Thursday, October 11, 2012

Vietnamenglish Fairy Tails: The Dirty King Guy

I used to boast that we were raising our kids to be bilingual.  My wife spoke to them mostly in Vietnamese, and I spoke to them mostly in English.  There was a time when they knew almost the same number of words in each language.  The problem is that everyone else, aside from their Vietnamese relatives, spoke to them mostly in English too.  So the Vietnamese has fallen by the wayside.  They still say a few random phrases in their mother's mother tongue, like "earrings" and "go to work" (much to the confusion of their preschool teachers), but, yeah, they're pretty much monolingual.

And yet, they continue to love the Vietnamese books that we got for them when they were younger.  Every once in a while, Mom reads the books in their original language; but more often, the girls want me to "read" them in English.  Since I only know enough Vietnamese to get through about a third of the menu at a Banh Mi shop, this entails making shit up.  It's kind of fun, but a lot more difficult than saying words that are already written while daydreaming about pie.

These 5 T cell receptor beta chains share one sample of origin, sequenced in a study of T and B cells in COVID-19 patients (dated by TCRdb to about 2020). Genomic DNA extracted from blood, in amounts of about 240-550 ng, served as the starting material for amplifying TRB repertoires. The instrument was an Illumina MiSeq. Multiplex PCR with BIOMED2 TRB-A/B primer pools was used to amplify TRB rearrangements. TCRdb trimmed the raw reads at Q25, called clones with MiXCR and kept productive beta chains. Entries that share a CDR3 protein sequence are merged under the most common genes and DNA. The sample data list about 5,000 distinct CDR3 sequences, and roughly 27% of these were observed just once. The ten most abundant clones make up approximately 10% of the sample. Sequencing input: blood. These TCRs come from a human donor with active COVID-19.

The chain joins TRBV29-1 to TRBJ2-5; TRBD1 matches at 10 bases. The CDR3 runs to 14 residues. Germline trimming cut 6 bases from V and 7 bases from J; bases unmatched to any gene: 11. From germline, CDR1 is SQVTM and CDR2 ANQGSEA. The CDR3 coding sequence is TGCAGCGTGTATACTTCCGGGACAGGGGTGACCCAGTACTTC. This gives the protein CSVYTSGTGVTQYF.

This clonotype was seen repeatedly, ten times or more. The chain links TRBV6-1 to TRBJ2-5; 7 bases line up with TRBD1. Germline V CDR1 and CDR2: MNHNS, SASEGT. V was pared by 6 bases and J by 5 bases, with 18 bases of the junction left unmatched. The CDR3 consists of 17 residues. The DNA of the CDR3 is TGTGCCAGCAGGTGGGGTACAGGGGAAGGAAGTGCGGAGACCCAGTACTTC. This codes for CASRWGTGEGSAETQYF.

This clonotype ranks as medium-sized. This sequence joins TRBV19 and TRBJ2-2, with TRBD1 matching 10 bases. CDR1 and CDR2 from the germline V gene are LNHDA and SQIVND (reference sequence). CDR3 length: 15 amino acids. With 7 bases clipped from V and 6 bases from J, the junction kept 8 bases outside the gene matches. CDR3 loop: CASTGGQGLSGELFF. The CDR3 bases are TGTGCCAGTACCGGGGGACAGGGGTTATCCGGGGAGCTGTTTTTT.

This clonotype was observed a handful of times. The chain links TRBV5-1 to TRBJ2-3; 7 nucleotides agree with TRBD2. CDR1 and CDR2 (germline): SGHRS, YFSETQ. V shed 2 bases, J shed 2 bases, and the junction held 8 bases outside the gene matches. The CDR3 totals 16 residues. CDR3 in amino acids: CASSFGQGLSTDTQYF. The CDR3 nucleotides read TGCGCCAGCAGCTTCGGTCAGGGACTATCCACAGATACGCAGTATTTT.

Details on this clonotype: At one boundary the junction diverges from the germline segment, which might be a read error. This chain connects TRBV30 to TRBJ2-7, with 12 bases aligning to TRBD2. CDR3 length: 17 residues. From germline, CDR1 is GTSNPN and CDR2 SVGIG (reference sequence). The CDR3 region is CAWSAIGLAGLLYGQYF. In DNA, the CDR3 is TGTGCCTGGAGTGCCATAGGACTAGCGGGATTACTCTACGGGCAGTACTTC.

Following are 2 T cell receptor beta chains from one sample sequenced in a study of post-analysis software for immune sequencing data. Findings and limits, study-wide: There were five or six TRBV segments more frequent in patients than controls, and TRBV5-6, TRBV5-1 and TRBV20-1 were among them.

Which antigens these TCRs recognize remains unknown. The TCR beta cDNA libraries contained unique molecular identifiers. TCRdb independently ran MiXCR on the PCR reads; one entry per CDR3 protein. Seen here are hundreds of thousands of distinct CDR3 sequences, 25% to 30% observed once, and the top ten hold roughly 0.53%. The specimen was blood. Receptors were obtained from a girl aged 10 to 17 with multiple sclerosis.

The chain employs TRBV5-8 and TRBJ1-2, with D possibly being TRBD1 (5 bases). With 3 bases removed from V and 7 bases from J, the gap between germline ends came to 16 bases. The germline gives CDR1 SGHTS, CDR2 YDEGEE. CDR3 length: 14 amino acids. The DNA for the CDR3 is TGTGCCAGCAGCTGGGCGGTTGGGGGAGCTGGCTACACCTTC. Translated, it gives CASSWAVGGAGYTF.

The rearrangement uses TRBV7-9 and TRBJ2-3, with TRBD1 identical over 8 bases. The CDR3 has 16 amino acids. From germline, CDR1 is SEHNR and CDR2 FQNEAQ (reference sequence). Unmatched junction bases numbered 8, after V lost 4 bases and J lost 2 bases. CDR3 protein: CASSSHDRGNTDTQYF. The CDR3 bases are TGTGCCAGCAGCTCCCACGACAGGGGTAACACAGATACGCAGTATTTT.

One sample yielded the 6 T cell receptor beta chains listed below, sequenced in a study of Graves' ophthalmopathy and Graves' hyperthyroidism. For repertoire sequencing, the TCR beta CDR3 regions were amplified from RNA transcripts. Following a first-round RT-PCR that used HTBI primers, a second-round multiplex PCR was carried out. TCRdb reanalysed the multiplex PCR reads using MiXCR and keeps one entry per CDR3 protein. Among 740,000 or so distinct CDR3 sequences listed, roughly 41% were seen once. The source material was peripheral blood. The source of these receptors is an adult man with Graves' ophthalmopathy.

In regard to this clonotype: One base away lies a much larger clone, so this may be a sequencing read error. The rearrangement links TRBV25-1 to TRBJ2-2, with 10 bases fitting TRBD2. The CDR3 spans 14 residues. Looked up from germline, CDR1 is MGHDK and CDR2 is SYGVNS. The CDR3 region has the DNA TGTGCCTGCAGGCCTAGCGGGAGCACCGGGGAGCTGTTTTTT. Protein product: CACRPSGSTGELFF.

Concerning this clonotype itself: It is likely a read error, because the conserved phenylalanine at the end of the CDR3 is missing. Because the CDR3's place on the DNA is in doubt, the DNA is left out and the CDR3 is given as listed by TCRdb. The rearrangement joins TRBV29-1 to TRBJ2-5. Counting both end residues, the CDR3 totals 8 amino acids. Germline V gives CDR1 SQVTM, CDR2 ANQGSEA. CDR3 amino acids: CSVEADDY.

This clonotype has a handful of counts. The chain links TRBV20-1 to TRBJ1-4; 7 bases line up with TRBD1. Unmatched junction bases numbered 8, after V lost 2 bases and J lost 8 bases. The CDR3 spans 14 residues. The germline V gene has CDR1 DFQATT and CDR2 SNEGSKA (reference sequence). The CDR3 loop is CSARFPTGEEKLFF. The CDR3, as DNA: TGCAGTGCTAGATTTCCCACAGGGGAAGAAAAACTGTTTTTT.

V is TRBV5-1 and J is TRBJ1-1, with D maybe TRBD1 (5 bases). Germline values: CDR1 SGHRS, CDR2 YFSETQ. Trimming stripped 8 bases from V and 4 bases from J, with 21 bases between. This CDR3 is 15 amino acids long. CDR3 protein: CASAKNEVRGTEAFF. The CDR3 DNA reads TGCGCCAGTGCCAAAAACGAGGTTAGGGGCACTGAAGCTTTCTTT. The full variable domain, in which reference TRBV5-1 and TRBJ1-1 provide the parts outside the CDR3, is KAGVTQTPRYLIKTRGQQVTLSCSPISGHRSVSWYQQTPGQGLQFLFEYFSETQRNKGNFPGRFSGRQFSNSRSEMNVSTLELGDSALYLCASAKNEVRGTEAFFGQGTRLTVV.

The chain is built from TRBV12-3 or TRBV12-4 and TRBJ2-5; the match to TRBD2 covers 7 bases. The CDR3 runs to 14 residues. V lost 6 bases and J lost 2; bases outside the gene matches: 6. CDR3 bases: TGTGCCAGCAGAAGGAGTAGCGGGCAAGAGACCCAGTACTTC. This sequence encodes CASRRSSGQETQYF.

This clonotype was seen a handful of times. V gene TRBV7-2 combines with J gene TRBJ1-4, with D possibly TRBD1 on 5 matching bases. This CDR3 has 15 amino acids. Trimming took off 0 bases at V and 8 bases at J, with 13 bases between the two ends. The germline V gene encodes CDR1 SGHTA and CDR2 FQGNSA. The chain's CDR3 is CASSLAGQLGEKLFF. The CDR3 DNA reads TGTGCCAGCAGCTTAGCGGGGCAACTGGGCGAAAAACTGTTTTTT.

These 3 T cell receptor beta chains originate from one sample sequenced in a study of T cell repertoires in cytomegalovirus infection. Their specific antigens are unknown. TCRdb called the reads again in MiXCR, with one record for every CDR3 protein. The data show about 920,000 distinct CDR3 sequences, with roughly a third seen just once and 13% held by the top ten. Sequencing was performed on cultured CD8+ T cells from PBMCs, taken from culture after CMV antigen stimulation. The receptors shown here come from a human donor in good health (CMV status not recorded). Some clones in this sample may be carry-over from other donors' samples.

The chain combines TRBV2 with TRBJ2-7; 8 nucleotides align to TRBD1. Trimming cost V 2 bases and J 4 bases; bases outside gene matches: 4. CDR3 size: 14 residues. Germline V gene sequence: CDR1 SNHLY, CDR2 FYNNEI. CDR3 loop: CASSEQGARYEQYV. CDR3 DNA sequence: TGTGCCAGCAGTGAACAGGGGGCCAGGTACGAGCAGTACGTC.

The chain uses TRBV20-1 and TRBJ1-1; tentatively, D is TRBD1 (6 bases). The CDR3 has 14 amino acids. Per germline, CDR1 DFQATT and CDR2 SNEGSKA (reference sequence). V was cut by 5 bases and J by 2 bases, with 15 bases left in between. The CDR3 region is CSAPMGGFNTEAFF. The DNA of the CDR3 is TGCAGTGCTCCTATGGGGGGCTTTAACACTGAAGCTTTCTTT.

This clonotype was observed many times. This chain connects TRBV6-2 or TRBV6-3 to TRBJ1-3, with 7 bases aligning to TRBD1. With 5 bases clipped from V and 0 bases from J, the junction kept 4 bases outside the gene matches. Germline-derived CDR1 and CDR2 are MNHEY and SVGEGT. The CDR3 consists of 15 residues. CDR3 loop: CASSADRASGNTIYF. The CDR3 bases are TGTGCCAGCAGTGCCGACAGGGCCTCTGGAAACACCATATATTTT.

The following is a "translation" of one of their favorite Vietnamese books, which I call:

The Dirty King Guy

(The Dirty King Guy)

 (There was once a boy named Jeremy, who loved more than anything to have his father sit on his back while he did push-ups.  Jeremy was very strong!  But one day, a worm popped out of a loaf of bread and said, "Hey old man--either that kid goes, or I do."

Since it's very bad luck to disagree with a worm, Jeremy's dad sent the boy out to fend for himself.)

 (Jeremy learned to live on fungus and owl guano that he found near the cottage where he used to live.  Hoping that the worm would allow him to return home one day, Jeremy never wandered far from his father's house. 

But one day, he followed a mysterious trail of marzipan balls deep into the forest.

After hours of walking, he came upon a moonlit grove, where six other little boys, all of whom were also victims of tyrannical invertebrates, wept.

"What's wrong, you guys?" asked Jeremy.

"We hate eating mushrooms," they all cried.  "We want turkey.")

 ("Don't worry, fellas!"  Jeremy said.  "We can follow this trail of marzipan balls back to my father's house.  He might have some turkey!"

It was a good thing that George Washington, dressed as a clown, was at that very moment giving Jeremy's father a magic turkey leg!)

 (Jeremy's father used the magic turkey leg to make the best dinner Jeremy and his friends had ever tasted, with turkey, apples, pears, two different kinds of grapes, bread and soup.